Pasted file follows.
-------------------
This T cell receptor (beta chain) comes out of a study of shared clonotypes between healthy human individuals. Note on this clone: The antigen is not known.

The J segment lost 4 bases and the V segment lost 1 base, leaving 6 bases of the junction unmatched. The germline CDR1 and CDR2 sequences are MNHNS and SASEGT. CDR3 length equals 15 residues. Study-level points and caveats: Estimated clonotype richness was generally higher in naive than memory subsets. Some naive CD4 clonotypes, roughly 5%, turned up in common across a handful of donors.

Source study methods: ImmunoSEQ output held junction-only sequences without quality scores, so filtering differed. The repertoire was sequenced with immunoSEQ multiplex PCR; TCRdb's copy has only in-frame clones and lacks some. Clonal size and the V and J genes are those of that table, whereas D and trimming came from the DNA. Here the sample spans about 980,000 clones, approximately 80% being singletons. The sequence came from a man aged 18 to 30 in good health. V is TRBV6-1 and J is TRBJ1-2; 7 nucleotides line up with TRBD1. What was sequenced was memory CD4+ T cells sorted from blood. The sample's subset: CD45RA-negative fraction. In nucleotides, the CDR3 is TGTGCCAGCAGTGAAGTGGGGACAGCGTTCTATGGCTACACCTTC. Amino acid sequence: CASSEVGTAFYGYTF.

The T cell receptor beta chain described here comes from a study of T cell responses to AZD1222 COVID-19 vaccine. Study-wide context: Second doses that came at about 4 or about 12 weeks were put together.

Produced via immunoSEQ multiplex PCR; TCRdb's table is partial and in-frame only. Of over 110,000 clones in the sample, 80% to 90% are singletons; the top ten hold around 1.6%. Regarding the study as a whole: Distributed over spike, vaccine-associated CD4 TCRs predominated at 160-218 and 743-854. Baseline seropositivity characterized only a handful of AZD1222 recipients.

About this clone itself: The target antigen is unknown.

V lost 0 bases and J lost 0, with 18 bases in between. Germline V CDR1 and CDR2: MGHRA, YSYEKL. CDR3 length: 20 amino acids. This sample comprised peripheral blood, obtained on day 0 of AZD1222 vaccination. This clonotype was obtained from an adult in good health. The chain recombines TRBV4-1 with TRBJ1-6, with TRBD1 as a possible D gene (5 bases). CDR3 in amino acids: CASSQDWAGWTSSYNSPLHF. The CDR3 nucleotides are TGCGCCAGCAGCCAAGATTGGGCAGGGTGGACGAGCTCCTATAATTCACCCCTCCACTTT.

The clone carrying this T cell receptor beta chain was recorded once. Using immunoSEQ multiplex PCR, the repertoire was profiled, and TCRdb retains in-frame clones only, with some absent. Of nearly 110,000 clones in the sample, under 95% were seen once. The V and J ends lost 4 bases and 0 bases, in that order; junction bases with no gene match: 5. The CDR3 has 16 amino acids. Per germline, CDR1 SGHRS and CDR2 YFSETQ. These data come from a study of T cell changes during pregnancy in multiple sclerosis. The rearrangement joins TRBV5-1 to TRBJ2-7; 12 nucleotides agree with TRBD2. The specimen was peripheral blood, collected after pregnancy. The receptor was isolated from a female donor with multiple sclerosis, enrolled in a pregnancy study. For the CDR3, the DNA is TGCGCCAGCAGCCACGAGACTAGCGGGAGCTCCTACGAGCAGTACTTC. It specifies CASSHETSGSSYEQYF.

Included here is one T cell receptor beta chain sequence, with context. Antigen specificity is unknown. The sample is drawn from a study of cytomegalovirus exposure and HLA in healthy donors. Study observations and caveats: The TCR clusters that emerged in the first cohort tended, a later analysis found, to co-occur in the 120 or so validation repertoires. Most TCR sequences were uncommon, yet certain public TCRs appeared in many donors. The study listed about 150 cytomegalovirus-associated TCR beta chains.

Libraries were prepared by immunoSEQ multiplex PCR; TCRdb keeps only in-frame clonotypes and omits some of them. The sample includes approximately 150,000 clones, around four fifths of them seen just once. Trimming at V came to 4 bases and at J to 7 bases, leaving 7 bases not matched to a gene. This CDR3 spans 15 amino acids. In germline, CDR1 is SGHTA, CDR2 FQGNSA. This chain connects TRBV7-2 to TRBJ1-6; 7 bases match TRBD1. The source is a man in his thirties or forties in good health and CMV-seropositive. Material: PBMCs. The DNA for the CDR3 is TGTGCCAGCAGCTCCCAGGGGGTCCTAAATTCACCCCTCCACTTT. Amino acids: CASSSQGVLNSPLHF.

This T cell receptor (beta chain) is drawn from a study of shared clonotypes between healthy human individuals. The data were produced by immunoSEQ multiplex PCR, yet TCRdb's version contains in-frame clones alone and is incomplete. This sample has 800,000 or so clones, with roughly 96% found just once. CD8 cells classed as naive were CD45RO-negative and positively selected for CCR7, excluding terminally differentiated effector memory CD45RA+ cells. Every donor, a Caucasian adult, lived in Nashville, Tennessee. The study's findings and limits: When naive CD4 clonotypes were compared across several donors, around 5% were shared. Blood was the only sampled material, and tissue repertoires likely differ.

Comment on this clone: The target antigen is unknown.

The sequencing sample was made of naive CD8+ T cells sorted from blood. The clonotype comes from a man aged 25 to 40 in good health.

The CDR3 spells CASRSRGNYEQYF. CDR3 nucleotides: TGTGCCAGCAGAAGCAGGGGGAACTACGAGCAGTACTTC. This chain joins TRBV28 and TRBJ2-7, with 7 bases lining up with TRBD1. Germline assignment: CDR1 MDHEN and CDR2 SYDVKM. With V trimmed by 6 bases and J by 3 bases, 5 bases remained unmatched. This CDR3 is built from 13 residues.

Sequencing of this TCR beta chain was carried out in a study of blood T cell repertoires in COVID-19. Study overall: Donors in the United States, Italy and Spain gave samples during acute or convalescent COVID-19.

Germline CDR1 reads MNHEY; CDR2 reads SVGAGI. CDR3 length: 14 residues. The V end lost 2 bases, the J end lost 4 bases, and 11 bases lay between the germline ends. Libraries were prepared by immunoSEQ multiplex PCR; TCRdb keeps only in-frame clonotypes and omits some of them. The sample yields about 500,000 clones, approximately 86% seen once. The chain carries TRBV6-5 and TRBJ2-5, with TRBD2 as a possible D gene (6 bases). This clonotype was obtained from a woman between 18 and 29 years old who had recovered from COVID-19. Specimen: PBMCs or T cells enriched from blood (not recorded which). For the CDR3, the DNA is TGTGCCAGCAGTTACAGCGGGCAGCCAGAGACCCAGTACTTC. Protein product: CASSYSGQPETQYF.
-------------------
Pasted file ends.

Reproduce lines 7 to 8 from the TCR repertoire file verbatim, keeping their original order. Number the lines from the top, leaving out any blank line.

V lost 0 bases and J lost 0, with 18 bases in between. Germline V CDR1 and CDR2: MGHRA, YSYEKL. CDR3 length: 20 amino acids. This sample comprised peripheral blood, obtained on day 0 of AZD1222 vaccination. This clonotype was obtained from an adult in good health. The chain recombines TRBV4-1 with TRBJ1-6, with TRBD1 as a possible D gene (5 bases). CDR3 in amino acids: CASSQDWAGWTSSYNSPLHF. The CDR3 nucleotides are TGCGCCAGCAGCCAAGATTGGGCAGGGTGGACGAGCTCCTATAATTCACCCCTCCACTTT.

The clone carrying this T cell receptor beta chain was recorded once. Using immunoSEQ multiplex PCR, the repertoire was profiled, and TCRdb retains in-frame clones only, with some absent. Of nearly 110,000 clones in the sample, under 95% were seen once. The V and J ends lost 4 bases and 0 bases, in that order; junction bases with no gene match: 5. The CDR3 has 16 amino acids. Per germline, CDR1 SGHRS and CDR2 YFSETQ. These data come from a study of T cell changes during pregnancy in multiple sclerosis. The rearrangement joins TRBV5-1 to TRBJ2-7; 12 nucleotides agree with TRBD2. The specimen was peripheral blood, collected after pregnancy. The receptor was isolated from a female donor with multiple sclerosis, enrolled in a pregnancy study. For the CDR3, the DNA is TGCGCCAGCAGCCACGAGACTAGCGGGAGCTCCTACGAGCAGTACTTC. It specifies CASSHETSGSSYEQYF.